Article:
It always seems to be reported as a surprise judgement when a court declares that “the law is the law”. Back in 2017, the low-cost airline Ryanair persisted in its attempts to insist that its practice of giving all its European cabin staff Irish contracts meant that it need not comply with the local laws of the country where they were actually based. Whoever was advising them clearly had not bothered to sit down and study the law as it stands before the company was dragged before the European Court of Justice. Yes, the Rome Convention allowed employers to employ staff on contracts that complied with the laws of the EU country where the company had its head office – in this case Ireland – but such a practice still entitled their staff actually based in Belgium the right to claim their “statutory rights” in Belgium.
Now we have another “surprise judgement” (see below) in the case of the Asda staff class action in the UK, where the Court of Appeal (surprise, surprise) has declared that female shop workers could compare themselves with the mainly male Asda warehouse workers. The existence of “equivalent worth” as a basis for equal pay has been kicking around in the annals of UK law for almost 50 years. So why the amazement when it is seemingly rediscovered by an appeals court?
A whole industry seems to exist to hold back (or confuse) everyone’s knowledge of the law, so that it can be resold to us at some stage as a revelation. But this is such a well-established and resilient practice that we should remember it every time we try to establish our legal position. “Buyer beware” applies equally to purchasing legal services as it does to purchasing a second-hand car. As anyone who tries to sue a lawyer learns very quickly, the problem is very few lawyers will be prepared to take such a case and, even if they do, the judiciary are predisposed to save them in order to protect the system.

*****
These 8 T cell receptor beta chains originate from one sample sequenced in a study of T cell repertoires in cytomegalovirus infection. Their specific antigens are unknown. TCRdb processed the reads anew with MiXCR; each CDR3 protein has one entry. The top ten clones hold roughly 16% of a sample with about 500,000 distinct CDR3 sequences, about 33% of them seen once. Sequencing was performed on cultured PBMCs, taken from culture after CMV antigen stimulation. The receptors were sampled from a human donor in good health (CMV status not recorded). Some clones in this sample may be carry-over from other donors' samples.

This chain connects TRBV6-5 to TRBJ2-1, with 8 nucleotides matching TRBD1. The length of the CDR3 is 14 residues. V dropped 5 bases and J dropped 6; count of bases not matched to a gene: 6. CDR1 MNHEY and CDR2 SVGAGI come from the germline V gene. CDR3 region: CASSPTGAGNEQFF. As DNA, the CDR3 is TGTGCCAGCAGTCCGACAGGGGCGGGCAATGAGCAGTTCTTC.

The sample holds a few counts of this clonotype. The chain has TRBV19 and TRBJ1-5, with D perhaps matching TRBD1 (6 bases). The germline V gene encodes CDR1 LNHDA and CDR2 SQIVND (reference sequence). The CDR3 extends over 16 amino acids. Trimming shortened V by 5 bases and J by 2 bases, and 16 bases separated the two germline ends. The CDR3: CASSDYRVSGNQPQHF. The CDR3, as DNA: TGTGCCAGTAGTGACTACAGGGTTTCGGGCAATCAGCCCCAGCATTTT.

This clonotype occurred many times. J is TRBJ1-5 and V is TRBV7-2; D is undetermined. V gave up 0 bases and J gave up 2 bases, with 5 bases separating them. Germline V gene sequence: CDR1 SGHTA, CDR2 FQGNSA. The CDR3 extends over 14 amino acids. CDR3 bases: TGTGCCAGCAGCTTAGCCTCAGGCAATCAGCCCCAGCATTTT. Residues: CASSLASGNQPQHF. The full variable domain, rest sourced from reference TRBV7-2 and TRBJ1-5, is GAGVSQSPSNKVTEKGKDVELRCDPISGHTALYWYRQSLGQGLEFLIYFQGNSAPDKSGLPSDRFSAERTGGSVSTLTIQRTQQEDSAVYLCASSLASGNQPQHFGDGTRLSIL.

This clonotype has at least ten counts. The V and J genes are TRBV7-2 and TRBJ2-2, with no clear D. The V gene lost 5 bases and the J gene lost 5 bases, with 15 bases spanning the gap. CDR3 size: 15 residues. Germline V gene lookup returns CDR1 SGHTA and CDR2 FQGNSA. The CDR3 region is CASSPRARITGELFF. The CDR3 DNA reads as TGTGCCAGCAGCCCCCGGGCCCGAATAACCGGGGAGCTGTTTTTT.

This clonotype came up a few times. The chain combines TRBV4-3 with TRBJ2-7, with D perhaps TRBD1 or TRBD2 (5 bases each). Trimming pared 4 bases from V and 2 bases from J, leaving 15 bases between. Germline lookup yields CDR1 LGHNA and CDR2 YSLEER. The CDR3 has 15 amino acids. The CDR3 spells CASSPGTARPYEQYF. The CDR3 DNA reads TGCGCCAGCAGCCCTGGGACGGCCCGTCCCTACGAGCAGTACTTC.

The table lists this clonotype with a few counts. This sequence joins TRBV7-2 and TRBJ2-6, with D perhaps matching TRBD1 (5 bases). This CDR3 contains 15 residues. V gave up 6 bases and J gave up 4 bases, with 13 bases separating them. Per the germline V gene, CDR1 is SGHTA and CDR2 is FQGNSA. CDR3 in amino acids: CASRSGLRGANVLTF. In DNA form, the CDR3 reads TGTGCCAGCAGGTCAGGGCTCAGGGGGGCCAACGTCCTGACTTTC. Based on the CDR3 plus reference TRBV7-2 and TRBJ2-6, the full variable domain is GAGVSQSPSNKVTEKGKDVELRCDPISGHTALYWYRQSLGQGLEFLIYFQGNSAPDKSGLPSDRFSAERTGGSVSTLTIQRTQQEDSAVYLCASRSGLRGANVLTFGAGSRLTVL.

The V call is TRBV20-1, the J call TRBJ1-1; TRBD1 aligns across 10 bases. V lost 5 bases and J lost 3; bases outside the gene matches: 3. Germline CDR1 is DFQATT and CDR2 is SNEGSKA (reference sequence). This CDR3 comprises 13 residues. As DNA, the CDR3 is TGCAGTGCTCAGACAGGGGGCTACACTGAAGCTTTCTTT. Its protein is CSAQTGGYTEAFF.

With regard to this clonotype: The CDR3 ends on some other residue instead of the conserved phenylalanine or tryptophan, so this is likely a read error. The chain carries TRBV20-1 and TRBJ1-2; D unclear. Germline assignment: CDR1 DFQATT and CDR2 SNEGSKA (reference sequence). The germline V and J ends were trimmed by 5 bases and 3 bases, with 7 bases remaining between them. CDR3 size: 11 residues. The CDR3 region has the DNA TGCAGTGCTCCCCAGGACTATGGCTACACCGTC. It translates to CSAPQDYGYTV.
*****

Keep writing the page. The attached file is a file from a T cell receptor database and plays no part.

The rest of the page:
Justice is a fragile and ironic phenomenon that is closely akin, in its self-contradictions, to the concept of democracy. Hitler’s propaganda minister Goebbels once said of democracy that it “gives its deadly enemies the means by which it is destroyed”. Laws are often well-constructed – not because of politicians or the justice system, but because somewhere, out of sight to most of us, a group of faceless civil servants are at work devising and refining them. If laws are allowed to be shaped and enforced according to “political will” or “public opinion”, then they become too vulnerable to self-interest or mere ignorance. That is why the seemingly fairer system of “common” law applied in the UK and USA actually falls short of the more rigid “civil law” system operating on the European continent, although – in the end – both systems remain deeply flawed.
Of course, the biggest irony at the heart of this question is that civilised life as we know it can only exist because of the law. But law works best when it is never put to the ultimate test. Steer carefully through it by avoiding litigation and the chances are you will come out relatively unscathed. If any state authority wishes to penalise a corporate entity – as many of them do in respect to social media and internet companies – then they will always find a convenient badly drafted law like the GDPR to allow them to do it. As for the rest, maybe we should take the advice once given to me by a friend as we walked through a notorious area of New York. He was spelling out the unwritten rules for strangers walking the streets of that city – never stop to look at a map, always look like you know where you are going, and never stare into someone’s eyes. Then he looked up and added, “and cross the street when you feel uncomfortable”. I also looked up at that moment and could not be sure why we were crossing, so, after a few seconds, I asked him what had been the threat. He pointed back to where a policeman stood next to his police vehicle on the opposite side of the street. “Don’t even give them the chance,” he muttered, and we walked on.